Price growth continues to slow, but not expected to stop

Declining affordability is starting to slow the nation’s house price growth, but a mismatch between supply and demand will ensure price gains will continue to be recorded across most markets.

Aerial view of houses in Apollo Bay, Victoria
The number of prospective buyers remains far higher than the number of properties available for sale. Photo: Shutterstock (Image source:

Declining affordability is starting to slow the nation’s house price growth, but a mismatch between supply and demand will ensure price gains will continue to be recorded across most markets.

Data from CoreLogic showed national median dwelling values rose by 1.6 per cent in July, continuing a trend of declining monthly growth rates since the market rose by 2.8 per cent in March.

Sydney recorded the biggest reduction in monthly growth rates, with its price appreciation falling from 3.7 per cent in March to 2 per cent in July.  

“Sydney is the most expensive capital city by some margin and it has also been the city where values have risen the most over the first seven months of the year,” CoreLogic research director Tim Lawless said.

“Worsening affordability is likely a key contributing factor in the slowdown here, along with the negative impact on consumer sentiment as the city moves through an extended lockdown period.”

In other capital cities, price growth in Perth has dwindled to a crawl, falling from 1.8 per cent in March to 0.3 per cent in July, while price appreciation in Melbourne was 1.3 per cent in July, down from 2.4 per cent in March.

Hobart’s median price gains have also plunged since the March peak, falling from 3.3 per cent to 1.7 per cent in July. 

Conditions were steadier in Brisbane and Canberra, however.

Brisbane recorded median price growth of 2 per cent in July, down from 2.4 per cent in March, while Canberra’s price growth also dipped slightly, falling to 2.6 per cent in July, from 2.8 per cent in March.

The only city to record a rate of growth that was faster in July than March was Adelaide, where values were up 1.7 per cent in July, compared to 1.5 per cent in March.

Mr Lawless said there were several factors behind the lower rates of growth recorded across the country.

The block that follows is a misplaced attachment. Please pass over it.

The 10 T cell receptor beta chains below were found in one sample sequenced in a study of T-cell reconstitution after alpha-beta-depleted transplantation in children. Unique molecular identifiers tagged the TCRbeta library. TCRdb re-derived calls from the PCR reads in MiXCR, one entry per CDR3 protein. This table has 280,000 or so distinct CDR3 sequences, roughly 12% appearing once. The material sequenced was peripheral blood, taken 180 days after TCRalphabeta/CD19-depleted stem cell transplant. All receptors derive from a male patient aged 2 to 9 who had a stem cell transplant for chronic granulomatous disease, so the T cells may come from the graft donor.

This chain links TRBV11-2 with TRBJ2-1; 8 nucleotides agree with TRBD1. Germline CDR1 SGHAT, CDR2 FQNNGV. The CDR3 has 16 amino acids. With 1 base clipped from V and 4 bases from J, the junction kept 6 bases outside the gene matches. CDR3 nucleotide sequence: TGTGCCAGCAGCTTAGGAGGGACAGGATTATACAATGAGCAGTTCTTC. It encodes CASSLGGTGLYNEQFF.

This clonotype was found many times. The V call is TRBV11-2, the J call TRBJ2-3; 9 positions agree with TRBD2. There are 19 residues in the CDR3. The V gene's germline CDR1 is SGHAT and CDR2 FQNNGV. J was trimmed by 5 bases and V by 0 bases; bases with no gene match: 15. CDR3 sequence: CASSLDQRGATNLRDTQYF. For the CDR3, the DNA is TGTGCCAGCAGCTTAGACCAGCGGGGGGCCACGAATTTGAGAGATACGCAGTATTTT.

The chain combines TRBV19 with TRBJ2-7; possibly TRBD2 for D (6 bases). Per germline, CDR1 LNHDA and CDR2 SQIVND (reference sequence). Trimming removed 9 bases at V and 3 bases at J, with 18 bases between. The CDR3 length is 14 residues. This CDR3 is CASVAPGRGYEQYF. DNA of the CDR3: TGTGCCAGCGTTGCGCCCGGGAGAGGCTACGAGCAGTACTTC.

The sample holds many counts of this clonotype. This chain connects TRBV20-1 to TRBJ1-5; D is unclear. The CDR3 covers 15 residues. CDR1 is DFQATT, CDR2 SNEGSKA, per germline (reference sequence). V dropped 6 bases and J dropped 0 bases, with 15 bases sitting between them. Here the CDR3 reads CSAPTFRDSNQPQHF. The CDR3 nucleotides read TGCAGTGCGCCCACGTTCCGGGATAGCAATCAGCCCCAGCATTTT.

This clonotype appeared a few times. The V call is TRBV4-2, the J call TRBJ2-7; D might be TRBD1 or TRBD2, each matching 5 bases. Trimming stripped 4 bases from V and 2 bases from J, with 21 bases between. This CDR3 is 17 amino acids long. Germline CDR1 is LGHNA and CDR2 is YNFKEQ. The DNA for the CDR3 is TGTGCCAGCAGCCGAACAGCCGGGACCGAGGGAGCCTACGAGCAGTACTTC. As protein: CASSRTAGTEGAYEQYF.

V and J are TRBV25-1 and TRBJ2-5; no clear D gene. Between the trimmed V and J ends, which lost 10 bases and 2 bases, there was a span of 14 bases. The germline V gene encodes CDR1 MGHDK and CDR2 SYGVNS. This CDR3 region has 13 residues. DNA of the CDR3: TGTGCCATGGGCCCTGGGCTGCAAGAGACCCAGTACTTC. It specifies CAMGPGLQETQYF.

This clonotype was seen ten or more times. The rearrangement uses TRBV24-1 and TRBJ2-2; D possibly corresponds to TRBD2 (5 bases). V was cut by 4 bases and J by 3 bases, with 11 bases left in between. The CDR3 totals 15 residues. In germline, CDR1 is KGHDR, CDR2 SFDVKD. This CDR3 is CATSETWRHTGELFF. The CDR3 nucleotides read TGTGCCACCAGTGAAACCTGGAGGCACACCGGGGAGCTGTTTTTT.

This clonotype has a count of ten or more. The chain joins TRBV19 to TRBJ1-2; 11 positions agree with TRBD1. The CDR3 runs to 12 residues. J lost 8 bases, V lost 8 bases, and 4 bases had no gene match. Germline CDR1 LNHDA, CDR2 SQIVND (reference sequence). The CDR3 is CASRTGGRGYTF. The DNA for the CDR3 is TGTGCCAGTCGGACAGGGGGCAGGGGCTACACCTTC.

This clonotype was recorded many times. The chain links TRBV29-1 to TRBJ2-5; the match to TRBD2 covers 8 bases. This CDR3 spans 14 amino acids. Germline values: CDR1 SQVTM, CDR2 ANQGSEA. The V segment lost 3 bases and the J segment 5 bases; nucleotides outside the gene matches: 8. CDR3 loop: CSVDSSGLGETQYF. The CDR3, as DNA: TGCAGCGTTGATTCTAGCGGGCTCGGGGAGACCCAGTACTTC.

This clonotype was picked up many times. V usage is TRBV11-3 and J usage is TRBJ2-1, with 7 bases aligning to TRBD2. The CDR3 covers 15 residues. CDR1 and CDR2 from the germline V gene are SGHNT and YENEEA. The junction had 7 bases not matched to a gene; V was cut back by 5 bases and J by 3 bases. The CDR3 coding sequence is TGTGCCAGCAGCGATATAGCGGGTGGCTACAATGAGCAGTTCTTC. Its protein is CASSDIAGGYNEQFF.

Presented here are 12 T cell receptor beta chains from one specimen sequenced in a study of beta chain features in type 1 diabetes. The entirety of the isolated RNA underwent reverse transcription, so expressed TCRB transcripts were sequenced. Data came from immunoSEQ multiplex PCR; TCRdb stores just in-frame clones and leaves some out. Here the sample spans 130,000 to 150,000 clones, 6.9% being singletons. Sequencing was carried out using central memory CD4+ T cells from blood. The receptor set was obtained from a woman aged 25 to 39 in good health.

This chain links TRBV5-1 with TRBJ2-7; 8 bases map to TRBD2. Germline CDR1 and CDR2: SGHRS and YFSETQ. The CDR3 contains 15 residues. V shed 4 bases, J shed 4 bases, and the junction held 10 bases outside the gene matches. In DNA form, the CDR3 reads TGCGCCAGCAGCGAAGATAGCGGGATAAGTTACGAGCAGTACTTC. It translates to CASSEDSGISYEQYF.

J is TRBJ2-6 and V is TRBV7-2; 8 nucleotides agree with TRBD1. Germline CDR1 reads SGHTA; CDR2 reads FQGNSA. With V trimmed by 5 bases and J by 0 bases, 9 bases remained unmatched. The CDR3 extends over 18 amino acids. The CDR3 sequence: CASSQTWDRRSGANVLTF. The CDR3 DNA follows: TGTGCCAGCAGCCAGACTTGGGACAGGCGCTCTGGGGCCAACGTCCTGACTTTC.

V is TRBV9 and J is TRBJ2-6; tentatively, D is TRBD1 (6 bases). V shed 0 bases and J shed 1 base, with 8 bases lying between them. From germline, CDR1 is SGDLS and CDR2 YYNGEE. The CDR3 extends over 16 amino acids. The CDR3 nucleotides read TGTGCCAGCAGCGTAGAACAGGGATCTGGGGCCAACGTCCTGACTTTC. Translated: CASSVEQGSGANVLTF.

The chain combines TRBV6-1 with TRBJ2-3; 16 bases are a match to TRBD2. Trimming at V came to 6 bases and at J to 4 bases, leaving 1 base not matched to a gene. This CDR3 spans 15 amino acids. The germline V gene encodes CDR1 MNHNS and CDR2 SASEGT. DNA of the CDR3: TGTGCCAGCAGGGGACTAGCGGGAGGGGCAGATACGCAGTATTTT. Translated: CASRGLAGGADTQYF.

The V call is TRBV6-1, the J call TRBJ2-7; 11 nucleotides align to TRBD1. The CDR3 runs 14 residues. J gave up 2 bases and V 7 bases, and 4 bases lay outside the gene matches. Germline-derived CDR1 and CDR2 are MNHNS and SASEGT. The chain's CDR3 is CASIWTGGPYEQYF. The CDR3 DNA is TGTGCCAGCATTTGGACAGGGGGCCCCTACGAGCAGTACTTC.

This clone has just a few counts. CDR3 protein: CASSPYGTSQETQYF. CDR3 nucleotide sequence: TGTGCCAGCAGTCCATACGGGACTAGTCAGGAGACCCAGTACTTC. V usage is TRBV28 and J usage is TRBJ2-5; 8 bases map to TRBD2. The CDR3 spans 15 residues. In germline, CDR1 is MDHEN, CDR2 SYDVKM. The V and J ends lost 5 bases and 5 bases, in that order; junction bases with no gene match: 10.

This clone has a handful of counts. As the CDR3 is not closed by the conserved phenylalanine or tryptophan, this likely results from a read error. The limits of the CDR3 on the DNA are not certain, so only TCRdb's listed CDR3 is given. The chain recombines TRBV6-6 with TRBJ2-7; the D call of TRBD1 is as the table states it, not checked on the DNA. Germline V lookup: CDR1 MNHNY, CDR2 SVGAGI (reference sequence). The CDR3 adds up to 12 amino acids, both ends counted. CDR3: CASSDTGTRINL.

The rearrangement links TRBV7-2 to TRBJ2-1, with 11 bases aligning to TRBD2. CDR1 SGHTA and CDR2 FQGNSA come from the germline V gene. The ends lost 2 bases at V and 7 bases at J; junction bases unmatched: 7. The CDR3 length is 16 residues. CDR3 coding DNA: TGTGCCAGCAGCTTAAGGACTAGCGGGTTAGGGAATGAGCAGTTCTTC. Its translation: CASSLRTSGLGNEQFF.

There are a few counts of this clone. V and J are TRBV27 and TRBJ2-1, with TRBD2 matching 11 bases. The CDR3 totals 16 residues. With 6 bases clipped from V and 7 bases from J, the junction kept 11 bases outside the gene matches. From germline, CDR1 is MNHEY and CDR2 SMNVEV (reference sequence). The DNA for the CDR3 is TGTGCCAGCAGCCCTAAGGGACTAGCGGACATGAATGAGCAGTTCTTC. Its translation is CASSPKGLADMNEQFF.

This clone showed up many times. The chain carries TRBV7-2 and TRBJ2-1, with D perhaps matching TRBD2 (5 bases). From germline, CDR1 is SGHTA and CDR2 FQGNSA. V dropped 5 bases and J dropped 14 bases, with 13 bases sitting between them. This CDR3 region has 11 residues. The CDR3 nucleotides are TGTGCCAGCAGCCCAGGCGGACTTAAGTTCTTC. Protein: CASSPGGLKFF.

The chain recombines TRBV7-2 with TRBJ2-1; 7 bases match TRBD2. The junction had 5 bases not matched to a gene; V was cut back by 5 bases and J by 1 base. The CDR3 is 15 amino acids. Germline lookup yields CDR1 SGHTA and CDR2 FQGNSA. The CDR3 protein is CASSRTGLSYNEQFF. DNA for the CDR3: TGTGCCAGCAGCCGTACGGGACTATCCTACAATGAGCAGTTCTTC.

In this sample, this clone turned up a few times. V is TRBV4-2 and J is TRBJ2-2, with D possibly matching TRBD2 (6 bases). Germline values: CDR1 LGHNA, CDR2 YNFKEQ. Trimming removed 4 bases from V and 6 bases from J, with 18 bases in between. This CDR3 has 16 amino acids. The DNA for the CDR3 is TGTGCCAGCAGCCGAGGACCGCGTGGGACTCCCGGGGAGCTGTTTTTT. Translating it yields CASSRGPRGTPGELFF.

“With dwelling values rising more in a month than incomes are rising in a year, housing is moving out of reach for many members of the community,” Mr Lawless said.

“Along with declining home affordability, much of the earlier COVID-related fiscal support (particularly fiscal support related to housing) has expired.

“It is, however, encouraging to see additional measures being rolled out for households and businesses as the latest COVID outbreak worsens.”

Mr Lawless said demand remained strong, with buyers still attracted by record-low interest rates and the prospect that rates will remain low for some time.

“Dwelling sales are tracking approximately 40 per cent above the five-year average, while active listings remain about 26 per cent below the five-year average.

“The mismatch between demand and advertised supply remains a key factor placing upwards pressure on housing prices.”

Listings remain well below average across most of the country, with the number of properties advertised for sale falling most sharply in Sydney and Melbourne due to each city’s respective recent lockdowns.

“With stock levels remaining tight, selling conditions have been skewed towards vendors,” Mr Lawless said.

“Auction clearance rates have remained in the low-to-mid 70 per cent range across the major auction markets through July and private treaty sales continue to record rapid selling times and low discounting rates.

“With buyer demand so strong and active listings well below average, prospective buyers are likely to be feeling a sense of urgency due to the level of competition in the market.

"However, with affordability constraints starting to impact purchasing capacity, it’s possible market activity could reduce through the second half of the year, helping to rebalance the market and take some heat out of the rate of house price growth.”

In rental markets, the annual rate of growth in weekly rents rose to 7.7 per cent in July, the fastest rental appreciation since 2008.

Darwin and Perth continue to record the most challenging rental markets for tenants, with low vacancy rates and high rental demand.

Apartment markets in Sydney and Melbourne are starting to stabilise, after recording a substantial reduction in rents due to high vacancy rates, Mr Lawless said.

Gross rental yields continue to trend lower, with the rate of price appreciation eclipsing the rate of rental growth.

Average gross yields fell to 2.5 per cent in Sydney and 2.8 per cent in July, reflecting the weakness in rental markets in Australia’s two biggest cities.

Every other capital city recorded a gross yield of 4 per cent or higher in July.

“Considering mortgage rates on new investment loans are averaging around 2.8 per cent, gross rental yields outside of Sydney and Melbourne are likely to be providing opportunities for positive cash flow investment opportunities,” Mr Lawless said.

“Considering yields outside of Sydney and Melbourne are high relative to mortgage rates and housing values are expected to rise further, we are likely to see investment activity continue to lift.”

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